Inflammation results from the body's normal response to wounds and infection. Rheumatoid arthritis,...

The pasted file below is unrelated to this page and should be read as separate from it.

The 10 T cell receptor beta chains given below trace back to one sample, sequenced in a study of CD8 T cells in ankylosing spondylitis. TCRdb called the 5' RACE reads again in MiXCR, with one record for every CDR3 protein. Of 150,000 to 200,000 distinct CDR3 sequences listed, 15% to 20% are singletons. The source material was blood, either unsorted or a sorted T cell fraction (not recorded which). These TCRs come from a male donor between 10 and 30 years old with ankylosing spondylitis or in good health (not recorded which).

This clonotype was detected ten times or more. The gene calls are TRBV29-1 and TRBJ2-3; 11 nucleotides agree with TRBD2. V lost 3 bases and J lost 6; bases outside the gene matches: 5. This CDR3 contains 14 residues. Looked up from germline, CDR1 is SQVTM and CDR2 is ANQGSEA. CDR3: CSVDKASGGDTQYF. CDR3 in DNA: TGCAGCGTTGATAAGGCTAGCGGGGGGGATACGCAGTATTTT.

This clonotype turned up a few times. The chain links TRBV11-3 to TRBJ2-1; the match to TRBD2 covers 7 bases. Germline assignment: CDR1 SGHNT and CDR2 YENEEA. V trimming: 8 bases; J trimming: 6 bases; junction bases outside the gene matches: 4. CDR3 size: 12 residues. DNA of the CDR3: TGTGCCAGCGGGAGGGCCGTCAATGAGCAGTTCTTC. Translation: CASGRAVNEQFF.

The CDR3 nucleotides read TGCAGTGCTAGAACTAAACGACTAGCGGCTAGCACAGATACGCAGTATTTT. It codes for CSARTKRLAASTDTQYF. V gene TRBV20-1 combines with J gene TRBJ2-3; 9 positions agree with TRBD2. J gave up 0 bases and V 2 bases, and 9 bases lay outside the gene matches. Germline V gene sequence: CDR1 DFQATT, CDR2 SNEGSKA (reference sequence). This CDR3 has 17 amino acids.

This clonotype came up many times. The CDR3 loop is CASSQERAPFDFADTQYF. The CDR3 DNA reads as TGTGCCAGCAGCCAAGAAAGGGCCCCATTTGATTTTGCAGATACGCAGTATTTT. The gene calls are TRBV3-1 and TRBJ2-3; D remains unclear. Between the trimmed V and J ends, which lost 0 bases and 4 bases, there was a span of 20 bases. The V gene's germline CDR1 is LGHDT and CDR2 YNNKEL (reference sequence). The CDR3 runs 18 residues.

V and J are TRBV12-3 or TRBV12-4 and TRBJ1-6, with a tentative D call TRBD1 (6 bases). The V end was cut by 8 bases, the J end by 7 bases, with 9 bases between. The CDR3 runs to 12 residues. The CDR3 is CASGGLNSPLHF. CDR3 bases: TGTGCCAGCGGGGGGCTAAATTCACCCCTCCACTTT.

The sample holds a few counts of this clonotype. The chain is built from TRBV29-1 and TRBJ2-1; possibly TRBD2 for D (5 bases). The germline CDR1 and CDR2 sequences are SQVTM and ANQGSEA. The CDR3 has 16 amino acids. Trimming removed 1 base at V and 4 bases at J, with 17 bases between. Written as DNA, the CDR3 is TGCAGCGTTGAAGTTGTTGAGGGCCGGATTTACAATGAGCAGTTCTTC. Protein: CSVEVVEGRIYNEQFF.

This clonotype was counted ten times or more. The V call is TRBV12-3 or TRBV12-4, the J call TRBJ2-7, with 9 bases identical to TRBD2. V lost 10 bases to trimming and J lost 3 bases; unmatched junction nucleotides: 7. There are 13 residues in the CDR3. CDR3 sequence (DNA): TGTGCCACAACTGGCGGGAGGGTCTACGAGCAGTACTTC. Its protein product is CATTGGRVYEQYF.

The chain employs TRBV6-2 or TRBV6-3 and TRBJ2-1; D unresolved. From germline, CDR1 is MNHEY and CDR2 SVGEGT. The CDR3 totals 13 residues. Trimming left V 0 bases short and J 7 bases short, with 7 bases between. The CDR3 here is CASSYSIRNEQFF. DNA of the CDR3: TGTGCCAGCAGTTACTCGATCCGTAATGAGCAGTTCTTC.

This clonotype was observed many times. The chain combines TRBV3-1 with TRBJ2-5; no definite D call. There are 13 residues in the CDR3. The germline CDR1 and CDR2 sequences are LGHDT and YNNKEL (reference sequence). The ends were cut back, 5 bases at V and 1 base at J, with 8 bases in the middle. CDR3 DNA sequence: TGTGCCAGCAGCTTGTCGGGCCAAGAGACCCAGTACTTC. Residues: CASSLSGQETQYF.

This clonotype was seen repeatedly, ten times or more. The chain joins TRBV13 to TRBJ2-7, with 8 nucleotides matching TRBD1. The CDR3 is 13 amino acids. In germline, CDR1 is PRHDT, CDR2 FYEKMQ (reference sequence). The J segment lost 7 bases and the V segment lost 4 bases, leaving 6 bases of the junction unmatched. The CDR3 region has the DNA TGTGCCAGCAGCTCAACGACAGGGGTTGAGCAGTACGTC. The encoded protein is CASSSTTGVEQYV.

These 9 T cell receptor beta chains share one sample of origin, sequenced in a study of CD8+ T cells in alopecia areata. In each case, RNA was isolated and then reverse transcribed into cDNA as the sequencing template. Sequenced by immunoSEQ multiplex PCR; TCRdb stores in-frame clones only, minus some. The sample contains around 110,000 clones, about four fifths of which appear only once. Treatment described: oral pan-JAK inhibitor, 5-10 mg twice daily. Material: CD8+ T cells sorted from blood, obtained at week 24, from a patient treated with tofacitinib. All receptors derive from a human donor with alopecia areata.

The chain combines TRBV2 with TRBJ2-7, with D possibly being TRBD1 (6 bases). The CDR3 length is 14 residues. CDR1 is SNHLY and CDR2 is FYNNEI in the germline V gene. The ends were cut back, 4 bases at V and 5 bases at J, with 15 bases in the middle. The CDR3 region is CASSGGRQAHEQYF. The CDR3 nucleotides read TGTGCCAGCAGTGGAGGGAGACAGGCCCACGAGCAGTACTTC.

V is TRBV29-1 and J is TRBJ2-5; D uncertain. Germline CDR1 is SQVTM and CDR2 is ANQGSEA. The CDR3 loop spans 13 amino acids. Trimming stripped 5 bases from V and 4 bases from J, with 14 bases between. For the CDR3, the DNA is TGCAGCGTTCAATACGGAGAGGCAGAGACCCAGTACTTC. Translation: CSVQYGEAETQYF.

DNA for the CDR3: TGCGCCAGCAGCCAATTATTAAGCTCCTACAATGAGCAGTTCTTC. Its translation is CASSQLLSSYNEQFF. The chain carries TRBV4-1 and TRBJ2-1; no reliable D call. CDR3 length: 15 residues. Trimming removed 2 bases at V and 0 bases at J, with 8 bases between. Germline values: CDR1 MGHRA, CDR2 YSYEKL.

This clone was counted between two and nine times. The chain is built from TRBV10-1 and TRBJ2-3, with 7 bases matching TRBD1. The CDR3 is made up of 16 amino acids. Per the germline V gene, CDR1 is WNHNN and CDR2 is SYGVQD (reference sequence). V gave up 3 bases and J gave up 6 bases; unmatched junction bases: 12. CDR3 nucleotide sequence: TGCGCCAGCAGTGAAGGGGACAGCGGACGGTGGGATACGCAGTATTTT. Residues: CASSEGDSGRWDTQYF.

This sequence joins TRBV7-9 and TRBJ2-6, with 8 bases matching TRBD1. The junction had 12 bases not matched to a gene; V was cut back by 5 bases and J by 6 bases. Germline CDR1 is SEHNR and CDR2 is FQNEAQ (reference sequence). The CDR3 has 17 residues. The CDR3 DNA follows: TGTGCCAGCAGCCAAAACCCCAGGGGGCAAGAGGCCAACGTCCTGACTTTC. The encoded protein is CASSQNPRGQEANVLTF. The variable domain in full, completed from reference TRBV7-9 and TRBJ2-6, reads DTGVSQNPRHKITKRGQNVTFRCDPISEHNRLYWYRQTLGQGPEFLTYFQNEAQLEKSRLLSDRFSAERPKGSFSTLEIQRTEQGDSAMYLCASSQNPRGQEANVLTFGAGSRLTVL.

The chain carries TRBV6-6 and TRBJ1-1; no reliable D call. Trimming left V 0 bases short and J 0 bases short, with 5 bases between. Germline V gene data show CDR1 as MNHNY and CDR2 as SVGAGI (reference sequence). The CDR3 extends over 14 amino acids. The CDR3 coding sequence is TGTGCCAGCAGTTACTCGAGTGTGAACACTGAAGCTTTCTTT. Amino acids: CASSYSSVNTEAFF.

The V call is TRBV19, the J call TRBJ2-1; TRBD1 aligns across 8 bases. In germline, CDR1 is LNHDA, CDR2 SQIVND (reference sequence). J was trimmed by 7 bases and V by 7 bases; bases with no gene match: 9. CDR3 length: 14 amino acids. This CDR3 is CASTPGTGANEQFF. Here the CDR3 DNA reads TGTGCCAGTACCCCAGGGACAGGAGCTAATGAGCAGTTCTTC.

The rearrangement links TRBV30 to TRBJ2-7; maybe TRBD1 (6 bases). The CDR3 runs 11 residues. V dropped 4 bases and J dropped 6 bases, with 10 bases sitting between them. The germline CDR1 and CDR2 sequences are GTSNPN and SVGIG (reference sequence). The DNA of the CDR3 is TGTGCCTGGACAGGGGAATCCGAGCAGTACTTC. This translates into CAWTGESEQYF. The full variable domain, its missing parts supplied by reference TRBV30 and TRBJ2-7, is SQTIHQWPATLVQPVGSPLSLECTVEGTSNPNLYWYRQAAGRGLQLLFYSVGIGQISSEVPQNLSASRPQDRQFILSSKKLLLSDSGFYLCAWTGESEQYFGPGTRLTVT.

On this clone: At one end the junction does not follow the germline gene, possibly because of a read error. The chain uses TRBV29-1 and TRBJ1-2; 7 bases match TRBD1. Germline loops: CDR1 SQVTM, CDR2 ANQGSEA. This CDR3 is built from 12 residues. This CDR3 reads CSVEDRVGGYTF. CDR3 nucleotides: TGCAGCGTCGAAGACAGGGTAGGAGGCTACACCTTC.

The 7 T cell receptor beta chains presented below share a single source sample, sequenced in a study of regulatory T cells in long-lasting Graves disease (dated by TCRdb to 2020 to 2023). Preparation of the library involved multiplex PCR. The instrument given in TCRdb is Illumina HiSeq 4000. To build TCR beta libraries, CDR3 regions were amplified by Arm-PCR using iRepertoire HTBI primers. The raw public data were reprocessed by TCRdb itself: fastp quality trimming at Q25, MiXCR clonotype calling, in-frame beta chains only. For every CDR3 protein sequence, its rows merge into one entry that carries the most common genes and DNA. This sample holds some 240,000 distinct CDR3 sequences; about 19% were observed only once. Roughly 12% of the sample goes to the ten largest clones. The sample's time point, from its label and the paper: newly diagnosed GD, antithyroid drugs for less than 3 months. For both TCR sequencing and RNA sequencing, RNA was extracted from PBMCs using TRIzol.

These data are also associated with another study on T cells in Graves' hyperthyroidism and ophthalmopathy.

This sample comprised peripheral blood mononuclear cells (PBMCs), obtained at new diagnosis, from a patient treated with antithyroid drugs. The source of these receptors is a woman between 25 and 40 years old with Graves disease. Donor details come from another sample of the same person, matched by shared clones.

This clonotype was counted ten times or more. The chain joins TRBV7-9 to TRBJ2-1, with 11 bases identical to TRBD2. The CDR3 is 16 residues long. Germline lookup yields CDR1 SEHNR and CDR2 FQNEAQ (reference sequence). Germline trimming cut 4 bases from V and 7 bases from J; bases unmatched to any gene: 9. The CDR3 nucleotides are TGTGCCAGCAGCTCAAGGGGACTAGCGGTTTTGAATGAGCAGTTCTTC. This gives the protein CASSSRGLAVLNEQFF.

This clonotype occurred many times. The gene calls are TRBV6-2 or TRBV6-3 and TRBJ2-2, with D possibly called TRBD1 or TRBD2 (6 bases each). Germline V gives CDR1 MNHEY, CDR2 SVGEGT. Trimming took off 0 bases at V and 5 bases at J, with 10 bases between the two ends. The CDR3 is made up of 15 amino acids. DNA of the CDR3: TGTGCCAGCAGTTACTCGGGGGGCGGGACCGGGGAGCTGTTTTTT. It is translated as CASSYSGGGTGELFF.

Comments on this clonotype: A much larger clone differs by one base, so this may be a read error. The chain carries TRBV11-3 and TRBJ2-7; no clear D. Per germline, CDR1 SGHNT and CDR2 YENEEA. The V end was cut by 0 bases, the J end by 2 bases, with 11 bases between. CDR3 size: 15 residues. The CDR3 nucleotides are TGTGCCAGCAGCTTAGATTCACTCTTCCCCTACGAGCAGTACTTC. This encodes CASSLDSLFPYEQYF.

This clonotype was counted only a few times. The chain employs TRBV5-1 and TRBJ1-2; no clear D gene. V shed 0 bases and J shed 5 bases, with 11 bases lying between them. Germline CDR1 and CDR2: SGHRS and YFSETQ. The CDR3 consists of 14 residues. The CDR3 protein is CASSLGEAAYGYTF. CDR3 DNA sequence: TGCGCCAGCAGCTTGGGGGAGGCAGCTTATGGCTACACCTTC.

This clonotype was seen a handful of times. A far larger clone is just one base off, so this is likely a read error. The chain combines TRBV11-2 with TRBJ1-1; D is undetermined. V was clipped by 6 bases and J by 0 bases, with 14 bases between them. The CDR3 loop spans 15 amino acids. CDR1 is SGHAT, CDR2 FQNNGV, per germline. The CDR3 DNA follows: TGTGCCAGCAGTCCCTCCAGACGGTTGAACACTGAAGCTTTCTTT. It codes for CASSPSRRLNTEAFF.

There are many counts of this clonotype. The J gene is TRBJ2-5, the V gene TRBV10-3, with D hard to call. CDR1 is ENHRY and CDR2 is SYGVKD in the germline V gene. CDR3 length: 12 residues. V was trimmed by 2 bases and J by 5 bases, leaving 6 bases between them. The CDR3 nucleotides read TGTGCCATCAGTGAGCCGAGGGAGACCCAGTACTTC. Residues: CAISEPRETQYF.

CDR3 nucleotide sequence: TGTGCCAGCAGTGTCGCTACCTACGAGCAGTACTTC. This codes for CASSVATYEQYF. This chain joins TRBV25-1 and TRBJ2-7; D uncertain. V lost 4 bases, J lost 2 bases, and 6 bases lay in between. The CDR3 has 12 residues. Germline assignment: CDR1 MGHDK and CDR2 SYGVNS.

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Inflammation results from the body's normal response to wounds and infection. Rheumatoid arthritis, or RA, is an autoimmune disease. This means the body's immune system mistakenly attacks itself, causing inflammation and destroying tissue and bone. RA mostly affects synovial joints. The ends of the bones are padded by soft tissue called cartilage and the whole joint is surrounded by an envelope of tissue called a joint capsule, which is lined with a synovial membrane. In early RA, joint tissue swells, producing pain, stiffness, and redness. As it progresses, the synovial membrane thickens. Growth of inflamed synovial tissue begins as tissue normally produced for a healing wound. In RA this tissue, called pannus, can grow to invade and destroy cartilage and bone. In addition, inflamed cells can release enzymes that digest bone and cartilage. With continued destruction, bone joints no longer line up as they should. Then loss of muscle tissue occurs, with visible deformity. The invading tissue may harden, so the joint cannot move. The hands, feet, wrists and other small joints are most commonly affected but RA can spread to anywhere in the body. Treatment is directed toward reducing inflammation and pain and preventing deformity and further joint destruction; the goal is the lowest possible level of disease activity and if possible, remission. Consulting a rheumatologist about treatment options is important for anyone with RA.
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